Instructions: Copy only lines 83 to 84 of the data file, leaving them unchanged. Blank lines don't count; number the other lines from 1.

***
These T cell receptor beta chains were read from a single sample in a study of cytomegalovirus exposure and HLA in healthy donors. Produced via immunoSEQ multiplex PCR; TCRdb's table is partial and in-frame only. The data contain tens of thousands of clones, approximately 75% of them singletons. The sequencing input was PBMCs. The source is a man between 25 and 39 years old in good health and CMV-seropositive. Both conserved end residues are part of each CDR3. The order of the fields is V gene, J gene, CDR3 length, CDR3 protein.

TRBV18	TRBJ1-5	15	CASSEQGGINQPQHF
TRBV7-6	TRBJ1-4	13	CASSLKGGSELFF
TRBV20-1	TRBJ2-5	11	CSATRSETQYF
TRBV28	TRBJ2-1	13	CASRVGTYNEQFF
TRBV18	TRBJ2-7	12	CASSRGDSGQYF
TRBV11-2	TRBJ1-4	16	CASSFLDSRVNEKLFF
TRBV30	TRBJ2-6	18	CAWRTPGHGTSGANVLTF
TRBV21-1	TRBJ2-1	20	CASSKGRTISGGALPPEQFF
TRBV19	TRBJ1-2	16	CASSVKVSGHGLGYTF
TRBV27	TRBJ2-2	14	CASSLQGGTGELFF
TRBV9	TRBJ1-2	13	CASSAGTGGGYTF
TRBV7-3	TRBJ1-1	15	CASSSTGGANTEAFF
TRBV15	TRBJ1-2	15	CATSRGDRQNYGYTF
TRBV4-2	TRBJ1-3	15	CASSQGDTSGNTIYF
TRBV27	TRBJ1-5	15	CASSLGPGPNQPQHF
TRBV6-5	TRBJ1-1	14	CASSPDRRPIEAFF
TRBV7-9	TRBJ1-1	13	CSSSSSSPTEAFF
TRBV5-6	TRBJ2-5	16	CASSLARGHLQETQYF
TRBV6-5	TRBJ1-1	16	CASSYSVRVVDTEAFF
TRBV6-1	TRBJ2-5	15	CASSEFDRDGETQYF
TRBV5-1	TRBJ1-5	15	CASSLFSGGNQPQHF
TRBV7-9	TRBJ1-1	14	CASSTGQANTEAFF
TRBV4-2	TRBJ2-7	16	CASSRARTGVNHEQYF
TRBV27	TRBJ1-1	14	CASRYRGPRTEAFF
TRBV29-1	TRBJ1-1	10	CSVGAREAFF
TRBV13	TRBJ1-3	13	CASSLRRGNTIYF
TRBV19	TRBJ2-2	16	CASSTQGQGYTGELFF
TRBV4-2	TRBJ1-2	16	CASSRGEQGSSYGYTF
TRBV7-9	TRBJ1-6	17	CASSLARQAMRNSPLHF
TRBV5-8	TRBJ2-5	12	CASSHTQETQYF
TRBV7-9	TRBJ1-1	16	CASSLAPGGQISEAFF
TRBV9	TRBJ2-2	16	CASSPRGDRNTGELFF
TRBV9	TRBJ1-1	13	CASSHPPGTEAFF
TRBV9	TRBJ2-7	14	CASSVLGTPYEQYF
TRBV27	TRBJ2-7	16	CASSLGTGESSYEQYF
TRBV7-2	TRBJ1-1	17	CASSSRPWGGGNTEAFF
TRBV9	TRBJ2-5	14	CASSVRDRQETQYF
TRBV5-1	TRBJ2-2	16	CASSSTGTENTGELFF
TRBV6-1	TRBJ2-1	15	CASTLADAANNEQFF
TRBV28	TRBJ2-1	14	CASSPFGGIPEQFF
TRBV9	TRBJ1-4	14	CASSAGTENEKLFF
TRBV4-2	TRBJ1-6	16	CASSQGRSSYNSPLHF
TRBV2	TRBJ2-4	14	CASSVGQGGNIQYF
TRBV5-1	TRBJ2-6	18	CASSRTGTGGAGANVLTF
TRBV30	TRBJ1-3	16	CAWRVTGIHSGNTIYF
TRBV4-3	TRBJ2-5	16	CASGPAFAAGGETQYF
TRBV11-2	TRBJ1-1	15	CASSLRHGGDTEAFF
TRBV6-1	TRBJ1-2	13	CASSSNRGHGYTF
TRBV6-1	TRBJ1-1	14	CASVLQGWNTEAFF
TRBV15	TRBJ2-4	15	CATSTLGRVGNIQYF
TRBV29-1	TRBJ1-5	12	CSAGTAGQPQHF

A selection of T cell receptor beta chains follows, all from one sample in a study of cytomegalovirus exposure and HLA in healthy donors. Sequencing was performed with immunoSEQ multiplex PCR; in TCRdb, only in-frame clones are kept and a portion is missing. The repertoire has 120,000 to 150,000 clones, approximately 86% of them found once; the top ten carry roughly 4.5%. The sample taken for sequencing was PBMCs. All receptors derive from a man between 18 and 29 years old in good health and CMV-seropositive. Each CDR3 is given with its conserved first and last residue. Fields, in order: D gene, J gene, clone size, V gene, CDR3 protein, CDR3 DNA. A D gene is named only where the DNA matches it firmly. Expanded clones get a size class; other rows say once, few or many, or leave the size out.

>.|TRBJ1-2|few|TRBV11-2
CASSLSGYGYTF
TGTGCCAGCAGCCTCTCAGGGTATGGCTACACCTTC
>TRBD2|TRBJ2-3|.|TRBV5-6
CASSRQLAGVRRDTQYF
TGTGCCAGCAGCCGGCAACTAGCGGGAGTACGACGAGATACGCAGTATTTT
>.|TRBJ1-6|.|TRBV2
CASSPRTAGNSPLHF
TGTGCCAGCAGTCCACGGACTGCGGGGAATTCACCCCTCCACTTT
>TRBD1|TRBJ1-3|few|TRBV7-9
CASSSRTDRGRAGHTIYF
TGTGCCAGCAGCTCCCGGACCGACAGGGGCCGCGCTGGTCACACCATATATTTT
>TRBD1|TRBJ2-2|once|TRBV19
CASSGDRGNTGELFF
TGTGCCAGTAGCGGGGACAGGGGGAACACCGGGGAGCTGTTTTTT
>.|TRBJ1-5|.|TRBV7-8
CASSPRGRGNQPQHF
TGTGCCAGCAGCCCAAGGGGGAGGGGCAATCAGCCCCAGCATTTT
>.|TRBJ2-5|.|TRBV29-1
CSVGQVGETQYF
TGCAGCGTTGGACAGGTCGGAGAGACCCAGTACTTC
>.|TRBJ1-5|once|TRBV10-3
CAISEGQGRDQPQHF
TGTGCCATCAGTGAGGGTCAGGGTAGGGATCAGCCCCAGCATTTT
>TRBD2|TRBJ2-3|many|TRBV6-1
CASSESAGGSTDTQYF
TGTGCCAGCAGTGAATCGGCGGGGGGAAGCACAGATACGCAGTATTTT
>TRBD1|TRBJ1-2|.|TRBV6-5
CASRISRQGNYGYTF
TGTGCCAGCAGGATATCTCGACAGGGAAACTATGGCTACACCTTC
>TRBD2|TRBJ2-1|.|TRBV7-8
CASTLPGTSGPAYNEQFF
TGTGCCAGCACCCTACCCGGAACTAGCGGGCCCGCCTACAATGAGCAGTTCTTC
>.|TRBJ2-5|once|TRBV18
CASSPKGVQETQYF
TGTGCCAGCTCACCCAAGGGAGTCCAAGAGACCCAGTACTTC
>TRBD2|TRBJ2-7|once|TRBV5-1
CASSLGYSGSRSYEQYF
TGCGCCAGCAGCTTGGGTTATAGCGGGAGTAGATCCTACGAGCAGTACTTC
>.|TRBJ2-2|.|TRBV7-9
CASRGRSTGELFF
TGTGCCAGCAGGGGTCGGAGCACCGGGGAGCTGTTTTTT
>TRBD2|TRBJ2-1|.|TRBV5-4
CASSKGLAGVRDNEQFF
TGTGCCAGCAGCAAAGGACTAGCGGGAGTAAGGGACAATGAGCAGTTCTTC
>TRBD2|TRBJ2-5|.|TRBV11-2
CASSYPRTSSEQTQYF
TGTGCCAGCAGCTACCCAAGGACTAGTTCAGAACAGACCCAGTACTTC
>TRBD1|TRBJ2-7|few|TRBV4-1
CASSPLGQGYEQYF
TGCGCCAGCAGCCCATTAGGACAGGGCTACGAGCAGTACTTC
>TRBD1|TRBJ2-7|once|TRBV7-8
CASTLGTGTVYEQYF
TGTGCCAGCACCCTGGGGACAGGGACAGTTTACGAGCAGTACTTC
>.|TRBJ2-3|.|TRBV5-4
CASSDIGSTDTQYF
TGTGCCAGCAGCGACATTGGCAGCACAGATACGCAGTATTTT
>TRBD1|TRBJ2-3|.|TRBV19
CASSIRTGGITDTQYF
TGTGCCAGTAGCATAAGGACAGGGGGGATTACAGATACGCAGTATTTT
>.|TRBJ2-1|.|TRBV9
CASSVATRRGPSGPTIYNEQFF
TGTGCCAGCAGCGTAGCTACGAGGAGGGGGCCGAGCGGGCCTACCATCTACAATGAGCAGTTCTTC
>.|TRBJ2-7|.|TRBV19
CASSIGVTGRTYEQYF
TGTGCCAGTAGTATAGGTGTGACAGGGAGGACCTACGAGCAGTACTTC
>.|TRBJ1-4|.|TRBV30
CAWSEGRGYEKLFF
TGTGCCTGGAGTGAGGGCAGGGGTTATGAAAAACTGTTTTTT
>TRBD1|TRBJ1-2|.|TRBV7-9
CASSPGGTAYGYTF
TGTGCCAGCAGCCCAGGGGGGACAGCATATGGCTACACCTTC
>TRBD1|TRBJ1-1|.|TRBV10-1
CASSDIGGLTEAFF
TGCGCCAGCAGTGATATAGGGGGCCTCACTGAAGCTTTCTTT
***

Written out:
TGTGCCAGCAGGATATCTCGACAGGGAAACTATGGCTACACCTTC
>TRBD2|TRBJ2-1|.|TRBV7-8